Santa Barbara area oak health alert!

13 03 2011

I’ve just returned from a visit to Santa Barbara where I am working on a number of properties with sick oaks. I’m not sure very many people are aware, but many of the coast live oaks in Santa Barbara are suffering. I’ve inspected dozens of properties in Santa Barbara and Montecito and in almost every case I’ve found one or more coast live oaks that are infected with bleeding stem cankers. Often associated with this stem canker disease (which exhibits symptoms similar to Phytophthora infections) are a variety of fungal pathogens (e.g. Hypoxylon) and insect pests (e.g. oak bark beetles).  The sad thing is that the trees which are most affected by this decline are the large, centuries-old heritage oaks.

Of course, while these diseases and pests are clearly involved in the final demise of the oaks, they are not the real problem. Decades of fire suppression in these fire-adapted oak ecosystems has led to nutrient deficiency in the soils, declining canopy cover, a buildup of acidifying mosses and lichens, and bark deterioration.

For the past several years I have been using fire mimicry techniques to help the oaks in the Santa Barbara area. Today I would like to show the results on three large oaks I’ve been treating on a property in Montecito. As you can see in the photos above and below that two of the three oaks have responded quite nicely to the fire mimicry work. However, one severely diseased oak did not make it. I estimated that this oak was at least 200 years old when it died.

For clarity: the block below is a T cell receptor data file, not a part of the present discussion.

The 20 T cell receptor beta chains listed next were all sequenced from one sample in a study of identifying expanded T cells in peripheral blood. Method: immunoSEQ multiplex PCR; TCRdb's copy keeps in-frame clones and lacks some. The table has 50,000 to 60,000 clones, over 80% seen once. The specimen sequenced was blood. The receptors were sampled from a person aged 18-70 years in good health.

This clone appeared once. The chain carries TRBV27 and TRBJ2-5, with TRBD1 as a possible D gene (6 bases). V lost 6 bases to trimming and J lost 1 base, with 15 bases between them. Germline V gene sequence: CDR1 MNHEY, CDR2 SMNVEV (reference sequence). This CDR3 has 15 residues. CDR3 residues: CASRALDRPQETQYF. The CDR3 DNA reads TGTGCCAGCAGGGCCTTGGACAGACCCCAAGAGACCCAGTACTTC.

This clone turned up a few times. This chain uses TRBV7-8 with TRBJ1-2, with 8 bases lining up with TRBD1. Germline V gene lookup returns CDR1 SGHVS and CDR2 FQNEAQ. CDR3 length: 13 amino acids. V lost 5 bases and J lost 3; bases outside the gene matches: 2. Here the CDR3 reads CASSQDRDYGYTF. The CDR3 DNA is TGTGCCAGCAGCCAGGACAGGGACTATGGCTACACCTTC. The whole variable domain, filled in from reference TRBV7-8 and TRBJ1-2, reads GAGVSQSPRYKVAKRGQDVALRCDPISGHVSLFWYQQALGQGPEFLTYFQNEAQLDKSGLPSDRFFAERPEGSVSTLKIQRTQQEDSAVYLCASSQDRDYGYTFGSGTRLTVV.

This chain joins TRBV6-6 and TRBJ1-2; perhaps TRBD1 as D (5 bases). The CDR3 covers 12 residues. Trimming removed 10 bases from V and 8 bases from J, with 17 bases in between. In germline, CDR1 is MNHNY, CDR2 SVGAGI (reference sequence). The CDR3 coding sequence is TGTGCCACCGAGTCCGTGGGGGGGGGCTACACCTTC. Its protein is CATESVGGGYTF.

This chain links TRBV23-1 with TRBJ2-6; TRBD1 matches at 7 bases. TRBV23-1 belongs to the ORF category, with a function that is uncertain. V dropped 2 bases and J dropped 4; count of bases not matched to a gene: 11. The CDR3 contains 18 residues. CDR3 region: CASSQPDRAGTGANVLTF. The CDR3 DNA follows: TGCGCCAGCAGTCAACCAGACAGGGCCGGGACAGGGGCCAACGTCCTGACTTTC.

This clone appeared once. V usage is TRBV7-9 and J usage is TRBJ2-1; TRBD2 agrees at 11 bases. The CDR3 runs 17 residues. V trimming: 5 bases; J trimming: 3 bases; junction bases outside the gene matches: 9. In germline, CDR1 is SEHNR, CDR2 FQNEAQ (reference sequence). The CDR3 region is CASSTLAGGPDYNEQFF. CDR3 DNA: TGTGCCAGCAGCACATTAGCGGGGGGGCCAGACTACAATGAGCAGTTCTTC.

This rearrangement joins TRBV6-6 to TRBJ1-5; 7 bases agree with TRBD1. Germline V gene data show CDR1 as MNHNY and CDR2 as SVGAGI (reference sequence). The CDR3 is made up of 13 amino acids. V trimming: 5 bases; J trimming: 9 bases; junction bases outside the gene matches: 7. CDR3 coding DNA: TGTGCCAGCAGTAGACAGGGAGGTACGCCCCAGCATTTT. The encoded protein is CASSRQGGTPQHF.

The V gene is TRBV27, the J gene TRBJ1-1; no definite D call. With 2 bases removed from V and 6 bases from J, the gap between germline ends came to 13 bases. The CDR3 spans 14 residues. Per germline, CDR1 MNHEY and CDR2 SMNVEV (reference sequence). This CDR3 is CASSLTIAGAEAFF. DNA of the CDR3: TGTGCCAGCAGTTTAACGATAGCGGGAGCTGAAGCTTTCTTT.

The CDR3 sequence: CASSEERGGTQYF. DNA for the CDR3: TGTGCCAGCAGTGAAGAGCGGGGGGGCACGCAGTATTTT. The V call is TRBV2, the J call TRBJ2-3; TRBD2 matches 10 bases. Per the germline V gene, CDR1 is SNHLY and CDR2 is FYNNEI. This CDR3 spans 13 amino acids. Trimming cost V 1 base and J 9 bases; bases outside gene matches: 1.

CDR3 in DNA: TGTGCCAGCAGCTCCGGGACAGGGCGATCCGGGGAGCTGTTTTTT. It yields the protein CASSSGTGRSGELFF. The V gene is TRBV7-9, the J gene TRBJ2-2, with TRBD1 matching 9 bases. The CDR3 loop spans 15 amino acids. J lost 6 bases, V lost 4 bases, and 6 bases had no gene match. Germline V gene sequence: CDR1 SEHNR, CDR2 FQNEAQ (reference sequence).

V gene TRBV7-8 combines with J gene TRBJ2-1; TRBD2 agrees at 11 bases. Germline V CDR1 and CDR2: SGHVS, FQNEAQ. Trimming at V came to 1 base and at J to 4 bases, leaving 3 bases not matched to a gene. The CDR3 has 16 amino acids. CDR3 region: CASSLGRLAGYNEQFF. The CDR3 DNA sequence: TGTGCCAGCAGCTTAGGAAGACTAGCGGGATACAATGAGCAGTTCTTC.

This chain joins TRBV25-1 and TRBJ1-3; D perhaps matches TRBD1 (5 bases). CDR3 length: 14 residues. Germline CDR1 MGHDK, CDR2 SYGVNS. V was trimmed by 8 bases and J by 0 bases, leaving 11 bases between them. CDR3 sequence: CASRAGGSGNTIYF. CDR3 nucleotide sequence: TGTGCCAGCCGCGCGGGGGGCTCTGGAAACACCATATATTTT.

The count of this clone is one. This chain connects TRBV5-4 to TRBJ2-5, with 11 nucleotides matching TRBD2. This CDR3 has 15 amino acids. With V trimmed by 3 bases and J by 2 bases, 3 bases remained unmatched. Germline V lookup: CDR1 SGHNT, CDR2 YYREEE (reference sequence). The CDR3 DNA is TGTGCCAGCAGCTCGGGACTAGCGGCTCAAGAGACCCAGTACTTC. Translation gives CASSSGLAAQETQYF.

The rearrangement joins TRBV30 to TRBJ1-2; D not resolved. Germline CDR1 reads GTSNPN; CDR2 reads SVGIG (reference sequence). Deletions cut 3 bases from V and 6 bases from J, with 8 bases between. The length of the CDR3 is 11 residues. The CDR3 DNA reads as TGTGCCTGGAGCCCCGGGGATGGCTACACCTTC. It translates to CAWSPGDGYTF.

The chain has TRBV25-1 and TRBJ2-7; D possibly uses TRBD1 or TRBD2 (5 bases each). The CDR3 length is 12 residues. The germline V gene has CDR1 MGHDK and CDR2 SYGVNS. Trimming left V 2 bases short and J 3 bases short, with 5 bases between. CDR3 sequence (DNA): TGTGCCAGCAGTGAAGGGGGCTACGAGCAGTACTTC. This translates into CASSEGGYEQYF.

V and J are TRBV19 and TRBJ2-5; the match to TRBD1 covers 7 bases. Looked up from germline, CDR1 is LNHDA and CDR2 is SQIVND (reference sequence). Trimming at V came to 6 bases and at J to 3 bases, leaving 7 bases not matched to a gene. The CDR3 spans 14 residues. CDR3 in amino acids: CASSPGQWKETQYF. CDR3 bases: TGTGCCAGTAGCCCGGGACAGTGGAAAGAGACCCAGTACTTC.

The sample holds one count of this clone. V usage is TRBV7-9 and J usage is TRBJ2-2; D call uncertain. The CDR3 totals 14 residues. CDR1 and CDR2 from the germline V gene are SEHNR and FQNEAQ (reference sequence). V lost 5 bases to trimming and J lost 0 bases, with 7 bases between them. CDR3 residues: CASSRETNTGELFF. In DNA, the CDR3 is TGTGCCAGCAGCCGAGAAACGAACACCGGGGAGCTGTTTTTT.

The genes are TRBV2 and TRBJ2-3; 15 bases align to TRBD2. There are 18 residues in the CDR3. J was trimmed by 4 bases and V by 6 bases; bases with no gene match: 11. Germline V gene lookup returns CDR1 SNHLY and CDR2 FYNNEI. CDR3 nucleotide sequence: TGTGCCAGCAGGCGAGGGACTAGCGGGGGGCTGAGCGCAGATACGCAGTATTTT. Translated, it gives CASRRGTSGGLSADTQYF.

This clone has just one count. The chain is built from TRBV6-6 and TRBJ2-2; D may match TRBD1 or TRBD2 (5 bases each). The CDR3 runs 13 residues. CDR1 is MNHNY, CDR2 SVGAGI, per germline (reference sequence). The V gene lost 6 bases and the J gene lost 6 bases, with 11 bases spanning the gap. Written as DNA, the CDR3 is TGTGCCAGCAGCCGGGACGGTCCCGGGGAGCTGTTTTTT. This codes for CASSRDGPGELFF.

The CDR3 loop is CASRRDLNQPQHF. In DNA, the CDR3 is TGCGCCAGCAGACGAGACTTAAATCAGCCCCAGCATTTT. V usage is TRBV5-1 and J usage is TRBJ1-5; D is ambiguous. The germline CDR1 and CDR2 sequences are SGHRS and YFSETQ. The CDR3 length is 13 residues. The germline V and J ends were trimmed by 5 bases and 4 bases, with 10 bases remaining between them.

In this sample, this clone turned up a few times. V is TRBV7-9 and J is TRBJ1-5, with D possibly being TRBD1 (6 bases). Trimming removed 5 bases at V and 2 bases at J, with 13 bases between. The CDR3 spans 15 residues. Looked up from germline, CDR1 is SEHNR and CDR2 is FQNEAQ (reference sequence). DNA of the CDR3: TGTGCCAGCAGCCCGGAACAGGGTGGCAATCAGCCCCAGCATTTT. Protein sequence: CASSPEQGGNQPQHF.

Such is the nature of working with unhealthy oaks, some are simply too sick to recover. Still, I’ll take two out three any day, and strive to make that 9 out of 10 someday.

Anyone living in the Santa Barbara/Montecito area should be advised that there is a serious health problem with many of the mature coast live oaks there. That so many properties already have oaks with bleeding cankers means that the problem is only going to continue until preventative measures are taken. These infected oaks are not likely to recover. The main hope is in helping the oaks that are not yet diseased. A careful inspection of all coast live oaks is an important step toward recognizing the scope of the problem and determining where preventative measures should be taken.

For those that would like to see more fire mimicry results from other properties in the Santa Barbara/Montecito are please see the posts below:

Toro Canyon oaks after two years of fire mimicry

El Capitan oaks responding to fire mimicry

Using repeat photography to assess the response of oaks to fire mimicry

Winter solstice oaks



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